“I think there must have been another person in this room who took the knife with him. I think this was also the person who killed both Elsin and Vix.”

“What would make you say that?”

“Elsin and Vix were lovers. They did not have a fight. Their clothes were placed neatly in a pile together on that back stool in the back of the room. Their clothes are together, not in separate piles. That shows me a certain kind of closeness.”

Balder looked to the spot that Tomas indicated.

“That makes sense.”

“Their being lovers does not disturb you?”

“No, I do not find it unusual. Maybe around here, but these men were not from around here. Do you think they knew each other before coming here?”

“That is something we will look into. But I think I can safely say that Vix was attacked first based on the kind of wounds he had. Elsin looks like he was stabbed and killed trying to save or protect Vix. He moved towards the bed where Vix was killed and then he moved towards the door after he received his wounds.”

“With so much going on here, I am surprised no one else in the inn heard anything.”

“This is another thing that we must find out.” Tomas picked up the clothes of both of the men and the bag that was on the floor by the stool. “Do you know where Vix had his rooms?”

“I believe he had a room with Master Blacksmith. I think there was some sort of relationship there.”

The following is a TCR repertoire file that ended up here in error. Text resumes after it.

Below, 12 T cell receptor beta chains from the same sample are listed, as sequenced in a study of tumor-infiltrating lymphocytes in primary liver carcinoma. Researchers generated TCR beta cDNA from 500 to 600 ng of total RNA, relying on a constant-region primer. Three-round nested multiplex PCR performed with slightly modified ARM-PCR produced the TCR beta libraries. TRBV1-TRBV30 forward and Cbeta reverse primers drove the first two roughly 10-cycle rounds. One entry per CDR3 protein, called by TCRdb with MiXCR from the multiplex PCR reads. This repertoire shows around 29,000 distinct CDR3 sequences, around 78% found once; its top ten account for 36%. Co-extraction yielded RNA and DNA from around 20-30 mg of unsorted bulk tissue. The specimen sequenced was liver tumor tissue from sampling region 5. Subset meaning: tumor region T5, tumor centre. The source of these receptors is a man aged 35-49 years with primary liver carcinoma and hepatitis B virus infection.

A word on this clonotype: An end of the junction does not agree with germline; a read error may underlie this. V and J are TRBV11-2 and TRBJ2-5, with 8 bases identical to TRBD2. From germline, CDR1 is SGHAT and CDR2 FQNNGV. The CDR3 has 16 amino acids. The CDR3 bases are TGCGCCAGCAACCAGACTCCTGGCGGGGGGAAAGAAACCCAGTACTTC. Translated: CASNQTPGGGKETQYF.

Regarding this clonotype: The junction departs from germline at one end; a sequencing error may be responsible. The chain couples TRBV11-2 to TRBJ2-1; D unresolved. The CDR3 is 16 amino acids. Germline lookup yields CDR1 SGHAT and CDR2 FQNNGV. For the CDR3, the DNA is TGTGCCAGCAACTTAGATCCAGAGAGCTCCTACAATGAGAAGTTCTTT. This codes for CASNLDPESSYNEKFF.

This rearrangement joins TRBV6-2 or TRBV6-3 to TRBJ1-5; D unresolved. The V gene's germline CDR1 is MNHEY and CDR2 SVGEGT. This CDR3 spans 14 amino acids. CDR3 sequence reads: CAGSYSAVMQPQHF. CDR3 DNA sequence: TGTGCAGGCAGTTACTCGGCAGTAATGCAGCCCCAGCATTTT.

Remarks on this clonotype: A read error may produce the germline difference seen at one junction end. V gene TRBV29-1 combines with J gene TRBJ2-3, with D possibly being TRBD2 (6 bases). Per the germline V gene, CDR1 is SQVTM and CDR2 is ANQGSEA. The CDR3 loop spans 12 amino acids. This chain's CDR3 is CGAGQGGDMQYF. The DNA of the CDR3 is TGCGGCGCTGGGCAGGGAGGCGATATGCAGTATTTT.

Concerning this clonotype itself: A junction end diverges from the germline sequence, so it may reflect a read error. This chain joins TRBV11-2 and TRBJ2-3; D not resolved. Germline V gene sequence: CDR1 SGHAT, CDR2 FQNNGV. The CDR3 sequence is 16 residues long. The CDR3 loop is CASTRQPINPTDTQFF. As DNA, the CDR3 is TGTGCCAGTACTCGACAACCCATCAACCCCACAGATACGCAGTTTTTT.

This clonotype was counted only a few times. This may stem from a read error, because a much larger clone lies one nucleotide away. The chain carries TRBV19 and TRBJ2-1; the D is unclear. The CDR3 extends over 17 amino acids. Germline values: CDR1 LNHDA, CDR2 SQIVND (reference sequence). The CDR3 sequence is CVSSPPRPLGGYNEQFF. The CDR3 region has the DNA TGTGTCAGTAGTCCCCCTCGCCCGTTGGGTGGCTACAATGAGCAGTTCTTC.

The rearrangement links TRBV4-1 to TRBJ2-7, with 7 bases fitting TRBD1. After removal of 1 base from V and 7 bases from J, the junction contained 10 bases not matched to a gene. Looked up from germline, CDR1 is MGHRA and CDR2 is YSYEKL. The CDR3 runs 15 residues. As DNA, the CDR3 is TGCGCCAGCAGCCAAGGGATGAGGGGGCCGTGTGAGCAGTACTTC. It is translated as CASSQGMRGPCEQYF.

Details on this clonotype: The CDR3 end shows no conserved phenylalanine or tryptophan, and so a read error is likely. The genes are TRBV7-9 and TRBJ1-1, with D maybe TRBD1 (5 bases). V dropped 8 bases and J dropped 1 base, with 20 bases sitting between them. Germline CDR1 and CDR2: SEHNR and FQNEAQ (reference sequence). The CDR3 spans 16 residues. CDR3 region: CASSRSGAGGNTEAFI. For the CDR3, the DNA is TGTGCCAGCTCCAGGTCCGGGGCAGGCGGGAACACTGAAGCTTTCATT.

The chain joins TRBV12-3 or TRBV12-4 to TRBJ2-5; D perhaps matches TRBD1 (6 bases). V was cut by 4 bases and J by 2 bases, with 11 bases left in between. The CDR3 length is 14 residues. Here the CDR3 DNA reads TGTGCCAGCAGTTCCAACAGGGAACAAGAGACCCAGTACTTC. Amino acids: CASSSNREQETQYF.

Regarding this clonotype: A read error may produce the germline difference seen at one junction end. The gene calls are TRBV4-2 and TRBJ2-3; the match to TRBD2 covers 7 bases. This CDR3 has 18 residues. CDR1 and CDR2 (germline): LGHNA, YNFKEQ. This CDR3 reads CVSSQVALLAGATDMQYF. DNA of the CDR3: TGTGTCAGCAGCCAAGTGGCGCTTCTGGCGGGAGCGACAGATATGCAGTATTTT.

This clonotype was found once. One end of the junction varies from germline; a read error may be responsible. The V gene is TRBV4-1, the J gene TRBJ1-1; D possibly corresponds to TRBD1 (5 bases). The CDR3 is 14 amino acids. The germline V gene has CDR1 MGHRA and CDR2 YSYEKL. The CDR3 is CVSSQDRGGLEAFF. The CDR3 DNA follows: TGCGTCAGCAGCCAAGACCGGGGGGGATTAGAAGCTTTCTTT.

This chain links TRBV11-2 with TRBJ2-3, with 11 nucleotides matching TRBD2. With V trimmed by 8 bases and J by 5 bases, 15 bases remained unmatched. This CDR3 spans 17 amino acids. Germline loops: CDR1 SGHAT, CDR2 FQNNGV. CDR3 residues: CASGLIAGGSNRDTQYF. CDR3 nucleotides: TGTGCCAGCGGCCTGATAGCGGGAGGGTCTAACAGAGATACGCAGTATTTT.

“I will go speak with him.”

“What do you think happened here?”

“I think someone came in here and killed them both and I think he was angry when he did it.”

Alena was amazed at Balder’s story. She sat in her chair by her warm fire in her secure hall and wondered how two big men could be murdered in an inn across the lake. She couldn’t get her mind around it all. And it looked like Balder was having a hard time comprehending it also.

“Do you think this could have anything to do with the attack on Karl?” asked Alena.

Balder looked at her startled and wary.

“What would make you think that?”

“It just seems odd that all of these attacks are happening now, when nothing has happened before.”

“I think it must be a coincidence. They are very different kind of attacks after all.”

“I guess you are right. They are very different.”